The hollow core soon became a standard for tall buildings in Chicago and elsewhere. Like the Auditorium, it was a mixed-use interior of which its first nine floors were retail shops, above which followed twelve stories with some five hundred offices, including rooms for the Masons. An observation deck at 302 feet gave the public a fine panorama of the lake and city. All this was supported by a rigid steel frame and wrought-iron wind- bracing above the tenth floor.
In 1893, Peter Brooks, a Boston real-estate speculator, built the Marquette Building on the northwest corner of Adams and Dear- born, today, 140 South Dearborn. Brooks was no stranger to Chicago. With his brother Charles, he had most recently com- missioned the steel-frame terra-cotta and brick-clad southern addition to the Monadnock from Holabird & Roche. For his new venture, Brooks again turned to Holabird & Roche.
The Marquette is a sixteen-story, steel-framed structure engineered by Purdy and Handerson. The Marquette opened for occupancy in 1894. Today, carefully restored for the McArthur Foundation, the Marquette is arguably the defining First Chicago School building because it incorporates and radiates all the various technical and architectural nuances that made Chicago such an influential center of architecture in the 1880s and 1890s.
Its façade is ribbon upon ribbon of large Chicago windows separated by vigorous vertical and horizontal bands of dry-blood-colored terra-cotta and brick clearly indicating the underlying structure. Row upon row of large horizontal sheets of glass were cut from many enormous muffs mechanically blown in the facilities of Pittsburgh Plate Glass, Pittsburgh, Pennsylvania to create the windows. Each window is a single sheet or two of glass flanked by accompanying small sashes that together fill a whole bay. At the time, these were the largest sheets of glass the world had ever seen. These windows allow in maximum light with adequate ventilation left and right, all the while expressing fully the steel frame holding up everything.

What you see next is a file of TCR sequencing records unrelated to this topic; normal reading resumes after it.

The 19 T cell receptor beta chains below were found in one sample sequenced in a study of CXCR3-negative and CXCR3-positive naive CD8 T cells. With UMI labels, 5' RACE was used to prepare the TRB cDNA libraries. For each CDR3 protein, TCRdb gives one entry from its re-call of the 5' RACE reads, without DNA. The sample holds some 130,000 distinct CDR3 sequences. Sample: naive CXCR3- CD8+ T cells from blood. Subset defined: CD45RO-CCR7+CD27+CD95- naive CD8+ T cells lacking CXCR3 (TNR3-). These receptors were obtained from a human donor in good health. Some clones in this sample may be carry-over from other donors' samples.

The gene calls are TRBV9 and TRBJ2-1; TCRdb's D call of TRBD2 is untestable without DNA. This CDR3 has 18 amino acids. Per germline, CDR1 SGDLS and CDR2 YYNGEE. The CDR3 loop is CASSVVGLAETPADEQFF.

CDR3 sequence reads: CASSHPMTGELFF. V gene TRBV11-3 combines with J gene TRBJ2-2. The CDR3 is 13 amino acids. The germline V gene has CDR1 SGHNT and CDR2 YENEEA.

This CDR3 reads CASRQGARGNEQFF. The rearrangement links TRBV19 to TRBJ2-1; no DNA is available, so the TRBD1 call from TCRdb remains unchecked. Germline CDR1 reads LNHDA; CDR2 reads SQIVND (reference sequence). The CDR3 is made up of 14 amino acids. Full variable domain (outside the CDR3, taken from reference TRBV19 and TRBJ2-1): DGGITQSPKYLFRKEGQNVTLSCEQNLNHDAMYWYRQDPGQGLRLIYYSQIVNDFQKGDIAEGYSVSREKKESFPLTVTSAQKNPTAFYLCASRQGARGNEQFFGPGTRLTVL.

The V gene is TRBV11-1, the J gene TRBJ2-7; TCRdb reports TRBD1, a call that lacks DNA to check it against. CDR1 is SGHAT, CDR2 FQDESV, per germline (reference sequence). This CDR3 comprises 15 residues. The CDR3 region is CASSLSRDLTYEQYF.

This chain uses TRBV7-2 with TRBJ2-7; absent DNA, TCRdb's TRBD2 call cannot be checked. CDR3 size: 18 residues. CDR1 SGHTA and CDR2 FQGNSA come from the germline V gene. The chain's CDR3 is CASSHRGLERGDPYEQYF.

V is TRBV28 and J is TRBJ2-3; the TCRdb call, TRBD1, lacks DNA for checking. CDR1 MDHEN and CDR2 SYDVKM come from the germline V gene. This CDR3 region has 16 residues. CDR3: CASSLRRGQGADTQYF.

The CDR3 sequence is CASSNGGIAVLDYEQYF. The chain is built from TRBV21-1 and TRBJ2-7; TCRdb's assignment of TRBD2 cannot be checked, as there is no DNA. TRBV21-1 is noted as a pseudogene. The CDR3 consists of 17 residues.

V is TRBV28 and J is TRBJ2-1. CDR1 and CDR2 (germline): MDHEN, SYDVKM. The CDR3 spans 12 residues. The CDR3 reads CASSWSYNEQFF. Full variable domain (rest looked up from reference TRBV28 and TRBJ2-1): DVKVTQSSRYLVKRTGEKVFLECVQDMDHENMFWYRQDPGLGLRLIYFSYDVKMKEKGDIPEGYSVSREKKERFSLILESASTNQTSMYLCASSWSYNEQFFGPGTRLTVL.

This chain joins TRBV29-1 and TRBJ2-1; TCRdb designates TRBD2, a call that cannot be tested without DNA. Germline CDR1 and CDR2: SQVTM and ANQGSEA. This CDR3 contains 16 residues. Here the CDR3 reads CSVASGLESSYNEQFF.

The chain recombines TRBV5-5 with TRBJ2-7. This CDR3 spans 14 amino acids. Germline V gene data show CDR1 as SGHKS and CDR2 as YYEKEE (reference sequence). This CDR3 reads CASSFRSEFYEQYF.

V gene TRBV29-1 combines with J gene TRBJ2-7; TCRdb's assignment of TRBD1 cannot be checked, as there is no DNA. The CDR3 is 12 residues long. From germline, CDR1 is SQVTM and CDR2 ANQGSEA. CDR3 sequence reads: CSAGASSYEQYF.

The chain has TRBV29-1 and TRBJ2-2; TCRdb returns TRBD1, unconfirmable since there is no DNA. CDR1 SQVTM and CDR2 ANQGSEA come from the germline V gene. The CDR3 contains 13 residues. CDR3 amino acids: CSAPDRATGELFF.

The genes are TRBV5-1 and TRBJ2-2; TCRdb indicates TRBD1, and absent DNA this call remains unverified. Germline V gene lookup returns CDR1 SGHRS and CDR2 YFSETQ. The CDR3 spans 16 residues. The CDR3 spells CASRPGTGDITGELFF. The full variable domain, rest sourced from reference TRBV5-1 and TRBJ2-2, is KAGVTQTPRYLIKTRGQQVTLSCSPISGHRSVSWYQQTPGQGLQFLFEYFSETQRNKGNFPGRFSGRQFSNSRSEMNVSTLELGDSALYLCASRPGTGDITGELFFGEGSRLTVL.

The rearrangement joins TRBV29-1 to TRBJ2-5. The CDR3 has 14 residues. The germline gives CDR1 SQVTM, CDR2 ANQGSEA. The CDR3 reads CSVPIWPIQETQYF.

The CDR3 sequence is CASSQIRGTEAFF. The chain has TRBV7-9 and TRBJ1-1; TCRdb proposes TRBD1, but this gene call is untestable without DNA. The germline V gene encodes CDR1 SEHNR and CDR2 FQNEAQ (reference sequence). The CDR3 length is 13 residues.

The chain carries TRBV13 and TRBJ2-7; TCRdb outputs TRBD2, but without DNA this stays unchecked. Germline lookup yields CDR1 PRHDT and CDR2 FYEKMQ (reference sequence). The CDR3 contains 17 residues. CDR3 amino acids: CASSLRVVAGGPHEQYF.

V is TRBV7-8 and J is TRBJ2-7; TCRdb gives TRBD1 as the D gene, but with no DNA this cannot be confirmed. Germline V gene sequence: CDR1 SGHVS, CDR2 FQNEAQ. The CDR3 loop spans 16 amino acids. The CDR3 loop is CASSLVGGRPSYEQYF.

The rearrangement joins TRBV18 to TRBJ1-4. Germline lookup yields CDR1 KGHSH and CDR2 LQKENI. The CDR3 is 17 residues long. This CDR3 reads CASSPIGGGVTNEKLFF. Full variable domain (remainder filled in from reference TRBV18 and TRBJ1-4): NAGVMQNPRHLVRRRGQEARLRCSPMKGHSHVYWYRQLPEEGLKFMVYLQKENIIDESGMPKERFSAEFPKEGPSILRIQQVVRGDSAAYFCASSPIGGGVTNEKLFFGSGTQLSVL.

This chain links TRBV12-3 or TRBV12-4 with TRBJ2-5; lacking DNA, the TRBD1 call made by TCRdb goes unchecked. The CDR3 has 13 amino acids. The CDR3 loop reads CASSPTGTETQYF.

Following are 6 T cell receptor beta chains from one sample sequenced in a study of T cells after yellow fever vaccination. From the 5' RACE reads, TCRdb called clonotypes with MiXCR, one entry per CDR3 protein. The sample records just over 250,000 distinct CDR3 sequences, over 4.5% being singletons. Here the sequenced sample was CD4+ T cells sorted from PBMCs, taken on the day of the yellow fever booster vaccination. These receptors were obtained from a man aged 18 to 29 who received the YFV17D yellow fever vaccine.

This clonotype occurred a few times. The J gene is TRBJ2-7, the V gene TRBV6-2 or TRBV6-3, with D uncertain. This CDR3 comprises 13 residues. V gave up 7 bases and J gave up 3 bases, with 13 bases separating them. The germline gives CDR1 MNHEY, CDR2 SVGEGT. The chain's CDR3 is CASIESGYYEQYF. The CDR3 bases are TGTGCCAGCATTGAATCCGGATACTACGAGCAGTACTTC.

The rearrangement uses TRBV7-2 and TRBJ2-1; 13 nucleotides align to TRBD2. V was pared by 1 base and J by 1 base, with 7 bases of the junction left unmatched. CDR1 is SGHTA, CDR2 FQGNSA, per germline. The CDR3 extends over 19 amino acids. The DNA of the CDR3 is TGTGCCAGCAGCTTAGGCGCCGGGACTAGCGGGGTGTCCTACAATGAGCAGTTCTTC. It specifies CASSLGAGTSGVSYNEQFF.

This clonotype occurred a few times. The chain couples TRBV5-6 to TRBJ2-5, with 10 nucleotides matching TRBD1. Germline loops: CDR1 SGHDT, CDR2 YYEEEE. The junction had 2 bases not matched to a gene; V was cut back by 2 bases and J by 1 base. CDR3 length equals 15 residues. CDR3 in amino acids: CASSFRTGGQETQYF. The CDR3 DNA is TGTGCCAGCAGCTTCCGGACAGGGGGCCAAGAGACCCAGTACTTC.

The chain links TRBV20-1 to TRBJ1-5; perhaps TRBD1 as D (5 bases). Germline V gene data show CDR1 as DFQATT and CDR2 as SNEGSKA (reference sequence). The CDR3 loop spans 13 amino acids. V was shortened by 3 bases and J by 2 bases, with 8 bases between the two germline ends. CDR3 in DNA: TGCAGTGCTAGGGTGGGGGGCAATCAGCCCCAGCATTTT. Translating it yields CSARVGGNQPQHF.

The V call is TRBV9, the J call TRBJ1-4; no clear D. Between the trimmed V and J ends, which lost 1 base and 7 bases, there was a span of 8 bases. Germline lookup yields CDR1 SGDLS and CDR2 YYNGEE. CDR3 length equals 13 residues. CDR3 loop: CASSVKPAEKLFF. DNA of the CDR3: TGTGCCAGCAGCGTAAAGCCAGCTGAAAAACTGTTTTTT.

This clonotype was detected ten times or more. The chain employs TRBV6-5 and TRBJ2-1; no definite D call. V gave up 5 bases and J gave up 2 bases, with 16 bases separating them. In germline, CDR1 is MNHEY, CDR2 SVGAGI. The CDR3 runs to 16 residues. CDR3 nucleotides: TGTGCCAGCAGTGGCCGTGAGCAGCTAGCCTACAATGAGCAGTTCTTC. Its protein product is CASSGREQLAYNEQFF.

The Marquette is an enormous “E” with its long elevation facing Dearborn, leaving the shorter central stem, the lobby, relatively dark. But this does not matter much because, unlike earlier buildings, the lobby functions solely as a six-sided perimeter for ten double-decked elevators. This elevator configuration, inno- vative at the time, consumes the same building space as a single elevator while doubling the shaft’s capacity. Originally these were cage elevators that allowed exterior light into the cage and into the lobby. Each elevator door was topped by a bronze head of either a local Native American tribal elder or a member of Jacques Marquette’s 1673–74 expedition. Swiss artist A. J. Holzer created three scenes from Marquette’s expedition, three dedicatory panels and six standing figures in superb Tiffany-fabricated Favril glass mosaics on the solid railing that surrounds the polygonal lobby. The mosaics have a unique luster that may be due to the quality of sand used to make the glass, pure quartz crystal from Ottawa, Illinois.
For the next decade Holabird & Roche continued to dilute the aesthetic theme they had started with the Marquette. The excep- tion to this slow fade was their seventeen-story Old Colony Building, constructed in 1893–94. Engineered by Corydon T. Purdy as a mix of tried wrought-iron frame construction, and steel floor and girder beams, this highly innovative system of wind bracing created a rigid frame by means of girders, columns and bridge-like arch configurations. The Old Colony is rather nar- row and open on all four sides with none of the masonry load-bearing walls that had traditionally provided rigidity. Four slab-like façades allow a maximum of natural light through Chicago-style windows on each end. Relatively small sash windows provide light for offices otherwise. Each corner has a rounded bay that seems to serve only an aesthetic consideration of making the narrow end wall with its Chicago windows appear wider and the wide wall with its smaller windows narrower.
For the next decade Holabird & Roche continued to dilute the aesthetic theme they had started with the Marquette. The exception to this slow fade was their seventeen-story Old Colony Building, constructed in 1893–94. Engineered by Corydon T. Purdy as a mix of tried wrought-iron frame construction, and steel floor and girder beams, this highly innovative system of wind bracing created a rigid frame by means of girders, columns and bridge-like arch configurations.
The Old Colony is rather narrow and open on all four sides with none of the masonry load-bearing walls that had traditionally provided rigidity. Four slab-like façades allow a maximum of natural light through Chicago-style windows on each end. Relatively small sash windows provide light for offices otherwise. Each corner has a rounded bay that seems to serve only an aesthetic consideration of making the narrow end wall with its Chicago windows appear wider and the wide wall with its smaller windows narrower.